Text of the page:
Go Buy Local is a startup with a brilliant, feel-good idea. It’s like Groupon with a charitable component, listing deals for local businesses that donate part of the transaction to a nonprofit or school of the customer’s choice.
Four years after its launch, Go Buy Local now lists about 1,000 offers on its site, scattered in 25 communities through the Twin Cities. Donations can range from $100 for a real estate listing or 25 cents on a cup of coffee, whatever the business can afford to share.
The problem is, some businesses say they never gave Go Buy Local permission to list any coupons in their name, and did not agree to make any donations as part of the service.
Downtown Minneapolis’ 8th St. Grill & Tap House tweeted Wednesday that the restaurant is not participating in a “50% off entrée” offer being promoted on Go Buy Local. Manager Allie Vogt says she was surprised to learn about it when a customer called last week to validate the deal.
“[Go Buy Local] is offering something that we never agreed upon,” Vogt says. “Until I know more about it, we’re not participating. They do not have authorization to do that with our name, and I’d rather not be a part of something that just throws our information out there like that.”
Vogt says she tried to touch base with Go Buy Local founder Bill Veeneman a few times last week, and asked him to remove 8th St. Grill from the site. The offer disappeared Wednesday afternoon.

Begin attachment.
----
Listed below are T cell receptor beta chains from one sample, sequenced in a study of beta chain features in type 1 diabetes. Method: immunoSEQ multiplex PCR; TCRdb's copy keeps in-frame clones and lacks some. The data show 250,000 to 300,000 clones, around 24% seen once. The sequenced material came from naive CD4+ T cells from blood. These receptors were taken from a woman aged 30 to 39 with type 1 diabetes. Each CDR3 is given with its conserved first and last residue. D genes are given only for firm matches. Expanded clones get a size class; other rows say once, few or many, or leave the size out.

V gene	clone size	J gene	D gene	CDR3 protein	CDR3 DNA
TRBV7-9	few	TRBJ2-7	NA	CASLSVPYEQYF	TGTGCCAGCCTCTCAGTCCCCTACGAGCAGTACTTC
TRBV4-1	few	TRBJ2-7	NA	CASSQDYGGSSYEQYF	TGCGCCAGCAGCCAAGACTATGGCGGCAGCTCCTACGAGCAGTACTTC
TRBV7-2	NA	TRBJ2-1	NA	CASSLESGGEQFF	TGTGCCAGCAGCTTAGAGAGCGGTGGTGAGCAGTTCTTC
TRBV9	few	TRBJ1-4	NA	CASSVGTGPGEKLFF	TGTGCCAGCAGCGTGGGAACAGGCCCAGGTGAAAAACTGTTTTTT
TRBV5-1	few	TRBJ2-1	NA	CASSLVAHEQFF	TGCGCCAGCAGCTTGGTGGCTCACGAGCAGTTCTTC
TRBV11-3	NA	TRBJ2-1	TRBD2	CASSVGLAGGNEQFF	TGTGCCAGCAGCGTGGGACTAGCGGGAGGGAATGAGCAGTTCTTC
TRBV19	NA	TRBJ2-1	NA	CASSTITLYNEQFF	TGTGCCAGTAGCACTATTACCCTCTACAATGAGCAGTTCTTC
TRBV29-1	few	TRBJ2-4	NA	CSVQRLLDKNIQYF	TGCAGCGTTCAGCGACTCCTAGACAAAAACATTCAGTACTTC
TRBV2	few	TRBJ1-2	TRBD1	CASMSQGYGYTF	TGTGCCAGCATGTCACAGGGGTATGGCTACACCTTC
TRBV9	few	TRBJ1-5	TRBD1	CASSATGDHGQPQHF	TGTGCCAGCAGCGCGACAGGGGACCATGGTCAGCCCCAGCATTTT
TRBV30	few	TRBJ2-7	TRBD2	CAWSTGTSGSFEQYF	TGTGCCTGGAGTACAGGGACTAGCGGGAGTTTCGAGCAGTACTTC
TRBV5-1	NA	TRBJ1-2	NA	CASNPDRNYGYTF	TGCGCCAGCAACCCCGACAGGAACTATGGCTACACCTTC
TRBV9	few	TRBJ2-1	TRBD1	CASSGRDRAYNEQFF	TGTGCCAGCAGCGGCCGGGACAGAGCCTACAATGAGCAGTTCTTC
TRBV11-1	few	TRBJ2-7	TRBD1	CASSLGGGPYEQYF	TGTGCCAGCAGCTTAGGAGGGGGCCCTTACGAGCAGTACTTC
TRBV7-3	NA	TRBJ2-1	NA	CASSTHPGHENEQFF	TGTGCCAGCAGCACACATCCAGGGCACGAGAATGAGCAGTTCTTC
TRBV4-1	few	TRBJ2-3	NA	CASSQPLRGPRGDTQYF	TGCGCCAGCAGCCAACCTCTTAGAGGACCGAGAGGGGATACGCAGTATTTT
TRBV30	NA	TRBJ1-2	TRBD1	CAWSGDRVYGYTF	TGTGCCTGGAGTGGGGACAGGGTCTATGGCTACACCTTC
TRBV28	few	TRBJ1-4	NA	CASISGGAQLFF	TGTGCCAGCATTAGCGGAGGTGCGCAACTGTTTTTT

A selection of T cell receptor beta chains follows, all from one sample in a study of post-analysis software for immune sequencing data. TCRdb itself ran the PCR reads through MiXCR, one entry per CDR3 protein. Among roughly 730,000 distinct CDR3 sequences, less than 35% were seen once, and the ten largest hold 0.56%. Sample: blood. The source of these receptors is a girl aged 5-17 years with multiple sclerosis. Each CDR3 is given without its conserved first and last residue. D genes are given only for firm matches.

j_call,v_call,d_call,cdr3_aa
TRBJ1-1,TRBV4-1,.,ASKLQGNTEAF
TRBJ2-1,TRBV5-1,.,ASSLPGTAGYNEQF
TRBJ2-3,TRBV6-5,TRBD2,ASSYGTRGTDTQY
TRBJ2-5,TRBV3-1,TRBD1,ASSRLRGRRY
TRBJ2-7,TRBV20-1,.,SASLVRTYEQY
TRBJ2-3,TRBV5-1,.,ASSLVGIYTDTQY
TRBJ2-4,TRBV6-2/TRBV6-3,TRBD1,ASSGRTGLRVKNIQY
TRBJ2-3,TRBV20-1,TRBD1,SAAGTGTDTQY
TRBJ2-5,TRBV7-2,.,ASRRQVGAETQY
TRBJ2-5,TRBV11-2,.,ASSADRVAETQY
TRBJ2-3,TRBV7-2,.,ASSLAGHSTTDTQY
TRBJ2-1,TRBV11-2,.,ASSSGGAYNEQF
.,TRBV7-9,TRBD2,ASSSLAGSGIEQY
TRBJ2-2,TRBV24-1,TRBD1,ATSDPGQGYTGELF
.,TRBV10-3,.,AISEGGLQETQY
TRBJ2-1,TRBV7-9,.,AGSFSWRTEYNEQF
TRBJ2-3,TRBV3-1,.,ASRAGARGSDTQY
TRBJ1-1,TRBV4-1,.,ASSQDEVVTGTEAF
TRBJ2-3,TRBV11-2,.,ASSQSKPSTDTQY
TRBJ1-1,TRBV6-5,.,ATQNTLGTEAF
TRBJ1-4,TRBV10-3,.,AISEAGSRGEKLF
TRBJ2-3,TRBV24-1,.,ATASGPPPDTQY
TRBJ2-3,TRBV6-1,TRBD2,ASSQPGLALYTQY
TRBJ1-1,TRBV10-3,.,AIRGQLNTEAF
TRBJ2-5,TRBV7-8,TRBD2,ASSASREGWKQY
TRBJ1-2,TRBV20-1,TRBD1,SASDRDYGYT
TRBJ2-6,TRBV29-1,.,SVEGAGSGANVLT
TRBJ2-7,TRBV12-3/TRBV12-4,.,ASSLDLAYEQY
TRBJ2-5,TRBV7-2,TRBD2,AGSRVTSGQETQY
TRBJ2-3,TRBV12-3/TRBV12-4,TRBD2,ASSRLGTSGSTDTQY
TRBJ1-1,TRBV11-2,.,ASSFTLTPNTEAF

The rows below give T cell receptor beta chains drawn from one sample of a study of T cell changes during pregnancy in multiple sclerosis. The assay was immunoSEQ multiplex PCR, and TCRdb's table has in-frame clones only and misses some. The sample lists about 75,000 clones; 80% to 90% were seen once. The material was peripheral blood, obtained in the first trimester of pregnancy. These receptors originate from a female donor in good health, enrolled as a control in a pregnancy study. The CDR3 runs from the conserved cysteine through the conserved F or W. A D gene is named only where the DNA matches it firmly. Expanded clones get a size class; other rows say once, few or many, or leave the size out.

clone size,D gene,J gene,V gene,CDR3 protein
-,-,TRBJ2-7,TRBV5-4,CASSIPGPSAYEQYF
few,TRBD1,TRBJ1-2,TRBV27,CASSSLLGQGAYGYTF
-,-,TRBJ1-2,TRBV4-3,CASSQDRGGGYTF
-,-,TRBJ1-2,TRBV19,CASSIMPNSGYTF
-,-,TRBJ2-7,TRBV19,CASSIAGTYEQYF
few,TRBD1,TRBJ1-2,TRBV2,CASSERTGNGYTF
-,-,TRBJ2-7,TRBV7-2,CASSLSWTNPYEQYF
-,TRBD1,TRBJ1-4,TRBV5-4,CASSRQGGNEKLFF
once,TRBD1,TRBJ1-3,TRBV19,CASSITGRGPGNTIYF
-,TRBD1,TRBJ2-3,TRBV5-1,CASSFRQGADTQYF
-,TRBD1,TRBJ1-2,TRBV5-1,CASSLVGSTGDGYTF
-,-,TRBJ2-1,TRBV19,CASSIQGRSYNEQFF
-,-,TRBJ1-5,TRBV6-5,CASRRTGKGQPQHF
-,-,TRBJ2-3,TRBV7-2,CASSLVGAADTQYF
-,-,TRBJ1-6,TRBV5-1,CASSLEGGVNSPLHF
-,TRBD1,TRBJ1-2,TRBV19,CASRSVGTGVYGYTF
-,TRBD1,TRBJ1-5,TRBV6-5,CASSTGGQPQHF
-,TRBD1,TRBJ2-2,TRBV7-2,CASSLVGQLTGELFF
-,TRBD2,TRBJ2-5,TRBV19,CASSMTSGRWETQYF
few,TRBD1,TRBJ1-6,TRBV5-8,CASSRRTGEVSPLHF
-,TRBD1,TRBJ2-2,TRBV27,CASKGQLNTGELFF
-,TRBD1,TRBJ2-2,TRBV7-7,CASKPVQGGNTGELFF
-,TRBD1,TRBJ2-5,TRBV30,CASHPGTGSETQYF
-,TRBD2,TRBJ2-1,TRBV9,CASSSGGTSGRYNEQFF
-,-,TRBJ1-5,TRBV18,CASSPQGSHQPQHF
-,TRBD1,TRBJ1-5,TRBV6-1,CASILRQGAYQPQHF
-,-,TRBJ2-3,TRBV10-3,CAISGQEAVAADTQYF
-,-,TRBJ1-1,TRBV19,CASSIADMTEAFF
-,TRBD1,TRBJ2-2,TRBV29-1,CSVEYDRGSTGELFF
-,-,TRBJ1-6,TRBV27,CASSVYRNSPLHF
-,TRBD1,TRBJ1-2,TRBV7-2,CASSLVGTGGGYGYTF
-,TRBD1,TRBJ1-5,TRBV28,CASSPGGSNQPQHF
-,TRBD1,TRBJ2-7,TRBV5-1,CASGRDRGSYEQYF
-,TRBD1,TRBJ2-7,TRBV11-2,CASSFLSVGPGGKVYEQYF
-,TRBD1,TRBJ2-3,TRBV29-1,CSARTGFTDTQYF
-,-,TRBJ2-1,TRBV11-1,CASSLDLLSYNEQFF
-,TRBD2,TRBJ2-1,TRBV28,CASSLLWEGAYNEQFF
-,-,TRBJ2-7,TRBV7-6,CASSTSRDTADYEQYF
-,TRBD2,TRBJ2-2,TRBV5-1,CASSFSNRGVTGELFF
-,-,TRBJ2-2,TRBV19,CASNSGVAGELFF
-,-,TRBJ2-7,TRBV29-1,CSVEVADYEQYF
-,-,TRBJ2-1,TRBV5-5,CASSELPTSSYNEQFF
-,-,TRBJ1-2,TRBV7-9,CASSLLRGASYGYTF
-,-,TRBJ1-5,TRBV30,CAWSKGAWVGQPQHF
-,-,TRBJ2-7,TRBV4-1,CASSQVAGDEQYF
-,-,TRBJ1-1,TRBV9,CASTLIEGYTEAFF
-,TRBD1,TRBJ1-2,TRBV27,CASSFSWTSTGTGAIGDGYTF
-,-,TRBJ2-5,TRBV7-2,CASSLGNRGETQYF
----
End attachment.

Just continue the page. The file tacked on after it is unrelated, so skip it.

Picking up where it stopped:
Other businesses say they are seeing the same thing. Darby’s Pub and Grill had a “$10 off for any purchase of $35 or more” coupon posted on the site, though its owner never agreed to it.
Veeneman says there’s an honest explanation for the miscommunication. Go Buy Local receives information from newspapers, magazines and radio stations that promote them. The media companies are supposed to act as a middleman and inform the businesses that they’re taking part in Go Buy Local. If they’re not interested, the business is supposed to say so.
Often, businesses don’t respond to emails or packages from Go Buy Local in the mail notifying them that they’re included on the site, Veeneman says. Just last week, he got a call from an irritated business owner who wanted to know why Go Buy Local was offering deals on its product.
“I know they got the email from the media company, so I don't know what more we can do to help them understand what’s going on,” Veeneman says. “We’re helping them. I don’t know how they could be offended by basically free help.”
Veeneman also said businesses decide the deals themselves, based on whatever they believe will attract customers.
“We’re trying to build a sense of collaboration and a spirit of giving that can build substantial donations to all the nonprofits and schools across the city here,” Veeneman says. “We’re trying to do something good here in the community, but if they wanna be off, they can be off. It’s no big deal.”
Consumers who use Go Buy Local are able to select a school or cause of their choice to support. Go Buy Local then bills businesses for the donations they collected over the course of the month and sends checks to the nonprofits.
However, several popular local charities listed as beneficiaries say they’ve never heard of Go Buy Local either.
The Make-a-Wish Foundation of Minnesota says the company does not ring any bells, and does not appear to have sent them any donations. People Serving People, the Twin Cities’ largest family-focused shelter, says it has never had a formal conversation with Go Buy Local, nor has it received donations.
Adam Breininger, the director of development for Friends of the Hennepin County Library, says Go Buy Local does not have any form of a relationship with the library and has not sent them donations.
“I’m quite confident that anything like that would come through me in some way,” he says. “If they’re listing us, promoting us, that’s a problem.”